September 14, 2006
Tri-ing to raise funds for Israel; gems of wisdom for 5767
Forever diffusing the image of schlubby Orthodox slackers who don't see much of the sun, six members of congregation B'nai David-Judea completed the Los Angeles Triathlon Sept. 10, and raised $8,000 for Israel in the process. Noam Drazin, Ivan Wolkind, David Mankowitz, Sheldon Kasdan, J.J. Wernick and Yigal Newman successfully completed the race at the Olympic level, which includes a .9-mile ocean swim, a 24-mile bike ride and a 6.2-mile run.
But this summer, their rigorous training schedule -- a 5 a.m. bike ride and run on Sundays, a 6 a.m. ocean swim twice a week -- began to feel frivolous as bombs fell on Israel.
"We realized that while we were spending our time running, biking and swimming, many people in Israel were fleeing their homes and fearing for their lives," said Wernick.
Newman, an Israeli, has a brother who was called to Lebanon as a reservist in the Israeli army.
The group sent e-mails to family and friends, asking them to donate on their behalf to Amit's Israel Emergency fund, a favorite charity of Wernick's recently deceased mother.
The group hopes to bring the total up to $10,000 with post-event fundraising, and they plan to continue training.
"We started with yuppies and made them int o guppies," said the team's coach, Olympian Clay Evans. "These guys came to us barely able to swim 100 meters last year and are now right up there in the middle of the pack."
To donate, or for information, visit www.amitchildren.org.
-- Julie Gruenbaum Fax, Education Editor
Gems of Wisdom for 5767
"I learned in bodybuilding that the best way to gain strength was to take my muscles to their absolute limit -- to the point of failure -- where they were so out of energy that they couldn't even lift a small amount of weight. Then, after a few day's rest, they would not only be ready to lift again, but they were now bigger, stronger and able to lift more than ever before," writes Gov. Arnold Schwarzenegger on the new High Holiday Web site, "Jewels of Elul" (www.craignco.com/jewels.php). Craig Taubman started the project last year to provide inspirational stories -- one for every day of the month of Elul, the last month on the Hebrew calendar, to prepare for the High Holidays.
The governor wrote his under the heading "Pushing The Limits," and it continues: "Just like in bodybuilding, failure is also a necessary experience for growth in our own lives, for if we're never tested to our limits, how will we know how strong we really are? How will we ever grow?"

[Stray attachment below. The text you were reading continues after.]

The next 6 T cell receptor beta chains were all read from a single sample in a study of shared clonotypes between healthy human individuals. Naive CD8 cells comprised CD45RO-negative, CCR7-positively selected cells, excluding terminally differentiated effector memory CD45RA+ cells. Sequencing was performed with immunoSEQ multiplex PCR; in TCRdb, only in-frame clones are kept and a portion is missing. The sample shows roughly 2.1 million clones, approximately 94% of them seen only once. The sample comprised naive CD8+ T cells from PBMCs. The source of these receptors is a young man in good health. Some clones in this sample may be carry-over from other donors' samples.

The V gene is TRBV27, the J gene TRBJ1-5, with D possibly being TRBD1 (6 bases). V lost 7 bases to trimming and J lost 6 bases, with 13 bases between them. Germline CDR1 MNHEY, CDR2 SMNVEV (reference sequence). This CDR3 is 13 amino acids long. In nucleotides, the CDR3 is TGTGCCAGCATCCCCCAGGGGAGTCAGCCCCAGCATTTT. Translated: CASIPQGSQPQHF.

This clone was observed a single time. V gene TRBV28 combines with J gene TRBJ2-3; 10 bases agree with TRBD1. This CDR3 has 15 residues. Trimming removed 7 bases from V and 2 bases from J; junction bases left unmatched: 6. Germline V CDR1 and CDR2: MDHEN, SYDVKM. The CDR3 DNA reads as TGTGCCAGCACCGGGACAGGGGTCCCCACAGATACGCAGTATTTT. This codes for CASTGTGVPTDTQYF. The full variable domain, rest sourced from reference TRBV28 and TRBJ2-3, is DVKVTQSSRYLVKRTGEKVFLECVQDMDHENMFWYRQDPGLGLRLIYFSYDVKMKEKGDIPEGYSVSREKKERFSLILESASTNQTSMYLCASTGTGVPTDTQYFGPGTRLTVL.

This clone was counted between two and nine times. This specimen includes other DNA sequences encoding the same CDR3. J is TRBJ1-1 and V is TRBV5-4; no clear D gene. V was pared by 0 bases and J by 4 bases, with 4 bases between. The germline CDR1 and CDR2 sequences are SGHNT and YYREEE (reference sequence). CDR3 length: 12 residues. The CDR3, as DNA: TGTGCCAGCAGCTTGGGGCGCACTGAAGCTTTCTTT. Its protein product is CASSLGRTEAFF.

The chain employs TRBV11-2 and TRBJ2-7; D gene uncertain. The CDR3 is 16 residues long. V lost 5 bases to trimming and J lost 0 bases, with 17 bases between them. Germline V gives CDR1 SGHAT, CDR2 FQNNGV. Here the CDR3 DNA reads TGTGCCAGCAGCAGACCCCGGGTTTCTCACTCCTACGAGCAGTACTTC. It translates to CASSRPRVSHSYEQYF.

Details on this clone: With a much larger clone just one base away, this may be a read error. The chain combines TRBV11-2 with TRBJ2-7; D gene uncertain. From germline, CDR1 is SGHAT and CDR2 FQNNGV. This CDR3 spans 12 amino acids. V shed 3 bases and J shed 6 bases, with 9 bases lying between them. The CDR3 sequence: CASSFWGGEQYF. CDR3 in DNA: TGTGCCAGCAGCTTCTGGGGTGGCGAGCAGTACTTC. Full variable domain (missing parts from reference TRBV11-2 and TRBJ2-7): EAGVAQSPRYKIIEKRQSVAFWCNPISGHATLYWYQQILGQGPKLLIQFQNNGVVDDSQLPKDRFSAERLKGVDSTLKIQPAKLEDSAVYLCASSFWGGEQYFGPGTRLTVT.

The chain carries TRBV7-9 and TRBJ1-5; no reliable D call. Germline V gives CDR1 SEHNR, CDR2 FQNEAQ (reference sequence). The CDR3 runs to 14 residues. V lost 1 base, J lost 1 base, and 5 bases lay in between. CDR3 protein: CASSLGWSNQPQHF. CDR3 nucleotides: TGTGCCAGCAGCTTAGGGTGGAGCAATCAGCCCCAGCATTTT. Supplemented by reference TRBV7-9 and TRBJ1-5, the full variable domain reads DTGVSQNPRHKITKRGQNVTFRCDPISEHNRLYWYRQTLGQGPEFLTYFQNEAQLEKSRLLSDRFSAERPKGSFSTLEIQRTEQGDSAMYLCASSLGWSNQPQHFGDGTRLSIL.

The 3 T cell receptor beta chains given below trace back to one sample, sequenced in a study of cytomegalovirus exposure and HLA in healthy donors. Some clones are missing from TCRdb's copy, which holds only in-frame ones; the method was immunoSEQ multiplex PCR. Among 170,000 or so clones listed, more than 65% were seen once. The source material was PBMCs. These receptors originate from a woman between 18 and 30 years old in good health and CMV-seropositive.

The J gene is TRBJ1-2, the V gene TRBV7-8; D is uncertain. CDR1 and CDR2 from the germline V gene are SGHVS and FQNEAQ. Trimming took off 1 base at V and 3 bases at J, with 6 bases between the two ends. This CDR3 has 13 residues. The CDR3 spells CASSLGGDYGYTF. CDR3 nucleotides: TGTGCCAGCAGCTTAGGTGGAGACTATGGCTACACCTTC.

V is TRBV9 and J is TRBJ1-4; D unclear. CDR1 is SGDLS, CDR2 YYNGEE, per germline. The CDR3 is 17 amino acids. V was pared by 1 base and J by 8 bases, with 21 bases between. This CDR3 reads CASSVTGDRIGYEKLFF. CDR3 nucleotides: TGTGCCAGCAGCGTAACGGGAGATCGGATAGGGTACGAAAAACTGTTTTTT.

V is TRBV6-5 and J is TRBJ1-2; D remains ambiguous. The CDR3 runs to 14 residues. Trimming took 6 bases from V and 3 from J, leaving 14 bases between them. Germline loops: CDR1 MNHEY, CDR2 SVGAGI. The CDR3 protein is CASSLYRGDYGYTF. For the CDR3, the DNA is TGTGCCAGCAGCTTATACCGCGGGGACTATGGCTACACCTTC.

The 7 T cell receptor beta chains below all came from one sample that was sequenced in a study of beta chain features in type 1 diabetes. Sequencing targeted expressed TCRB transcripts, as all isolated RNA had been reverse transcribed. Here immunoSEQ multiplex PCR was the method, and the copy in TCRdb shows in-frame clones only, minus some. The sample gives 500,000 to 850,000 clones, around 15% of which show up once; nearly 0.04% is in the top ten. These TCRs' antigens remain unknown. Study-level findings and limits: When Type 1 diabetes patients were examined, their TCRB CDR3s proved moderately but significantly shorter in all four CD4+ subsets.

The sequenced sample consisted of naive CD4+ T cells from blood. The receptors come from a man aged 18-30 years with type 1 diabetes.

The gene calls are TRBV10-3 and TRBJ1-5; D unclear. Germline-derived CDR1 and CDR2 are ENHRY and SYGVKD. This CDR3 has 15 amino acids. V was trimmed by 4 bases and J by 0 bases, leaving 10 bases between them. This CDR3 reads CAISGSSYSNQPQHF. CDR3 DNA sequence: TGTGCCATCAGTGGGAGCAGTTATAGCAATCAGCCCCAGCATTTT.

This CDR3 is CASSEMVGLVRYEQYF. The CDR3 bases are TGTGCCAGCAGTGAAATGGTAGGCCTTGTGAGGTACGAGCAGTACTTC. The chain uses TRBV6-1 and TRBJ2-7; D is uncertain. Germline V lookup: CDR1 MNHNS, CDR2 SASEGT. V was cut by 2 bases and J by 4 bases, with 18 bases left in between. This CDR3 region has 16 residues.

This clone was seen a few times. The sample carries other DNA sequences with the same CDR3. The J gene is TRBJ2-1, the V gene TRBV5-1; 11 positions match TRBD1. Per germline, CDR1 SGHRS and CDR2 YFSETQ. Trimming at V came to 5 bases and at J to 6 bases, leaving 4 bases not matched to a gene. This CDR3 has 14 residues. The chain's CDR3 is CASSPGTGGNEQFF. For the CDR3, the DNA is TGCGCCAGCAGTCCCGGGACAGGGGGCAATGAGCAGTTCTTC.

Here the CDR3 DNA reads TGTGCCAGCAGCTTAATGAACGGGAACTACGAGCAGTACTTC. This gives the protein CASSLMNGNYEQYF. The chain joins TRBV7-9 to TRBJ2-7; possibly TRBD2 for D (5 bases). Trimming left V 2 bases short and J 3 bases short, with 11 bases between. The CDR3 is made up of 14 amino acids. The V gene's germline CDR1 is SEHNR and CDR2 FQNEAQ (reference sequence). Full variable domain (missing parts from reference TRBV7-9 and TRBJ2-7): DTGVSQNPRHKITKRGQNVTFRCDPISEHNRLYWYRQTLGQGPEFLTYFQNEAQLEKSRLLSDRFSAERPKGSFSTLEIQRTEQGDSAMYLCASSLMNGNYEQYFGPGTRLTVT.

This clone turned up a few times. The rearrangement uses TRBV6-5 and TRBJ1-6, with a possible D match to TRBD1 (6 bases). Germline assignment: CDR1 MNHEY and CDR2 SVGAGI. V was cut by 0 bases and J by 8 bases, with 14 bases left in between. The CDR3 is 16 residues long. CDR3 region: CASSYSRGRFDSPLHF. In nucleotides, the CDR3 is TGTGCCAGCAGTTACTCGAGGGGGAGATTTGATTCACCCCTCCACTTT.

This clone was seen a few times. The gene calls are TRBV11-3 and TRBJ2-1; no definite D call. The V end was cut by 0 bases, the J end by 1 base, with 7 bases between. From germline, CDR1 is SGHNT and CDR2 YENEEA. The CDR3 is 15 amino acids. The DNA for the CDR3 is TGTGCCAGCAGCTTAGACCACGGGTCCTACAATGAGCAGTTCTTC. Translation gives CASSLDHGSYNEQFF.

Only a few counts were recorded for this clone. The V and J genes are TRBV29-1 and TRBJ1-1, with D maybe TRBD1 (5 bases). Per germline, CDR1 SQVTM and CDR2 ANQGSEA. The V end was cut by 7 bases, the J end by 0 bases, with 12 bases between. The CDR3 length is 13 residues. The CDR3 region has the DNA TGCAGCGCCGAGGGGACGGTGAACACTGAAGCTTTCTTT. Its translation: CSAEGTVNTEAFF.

Taubman, a musician, entertainer and music producer of Craig n' Co., had been searching for inspiration last year, "and I wanted to find it in the time it takes to brew a pot of coffee," he said. So he gathered stories from community leaders, teachers, artists and thinkers.
"We asked people to write on a deceptively simple theme, 'What I have learned thus far...,'" Taubman said of the 29 essays.
Contributors to this year's anthology include a young Jewish soldier fighting in Iraq; a recovering drug addict; a Muslim educator; and the producer of Will & Grace, David Kohan.
"My mother tried to instill in me an ethos of toughness and self-respect through the oft-repeated aphorism, 'Never let anybody spit in your kasha.'" Kohan writes. "I have taken those words to heart and have never, not once, served kasha."
"My father showed me by example that a deeply contented life can be had if lived by the abiding principles of kindness, graciousness, respect for the dignity of others, and major denial of all things scary and bad," he continued. "I, myself, have concluded thus far that life is glorious and magnificent beyond description, and the notion that we live this life fully aware of its inevitable end is fundamentally a comic one. Laughter, therefore, seems the most appropriate response to that Universal Joke."
Most of the jewels are not as funny as Kohan's. Consider "Echoes for Eternity," by Max S. Phillips, a 21-year-old Specialist (E-4) deployed in Iraq: "Strength and honor...this world and the next. So on good days, I really do know that my life and mission make a difference for my country and my world. And on the bad days when I have been awake for 24 straight hours and the temperature in the Humvee is over 140, I still know that the guys in my truck are counting on me and counting on the way we work together and rely on each other, despite all the 'dissing.'
"Before I left, my Abba and I were considering getting matching tattoos (I know, not very Jewish). Mitzpah Genesis 31:49 says: 'For he (Jacob) said, "The Lord watch between me and thee, when we are absent one from another."' We didn't need to get the tattoos on our wrists, because the words were in our hearts.
"HaShem is watching over us. We are together in this world. My life is creating its own echoes for the next."
The Jewels, which are sponsored by Mt. Sinai Memorial Parks and Mortuaries, can also be ordered online as gifts.
-- Amy Klein, Religion Editor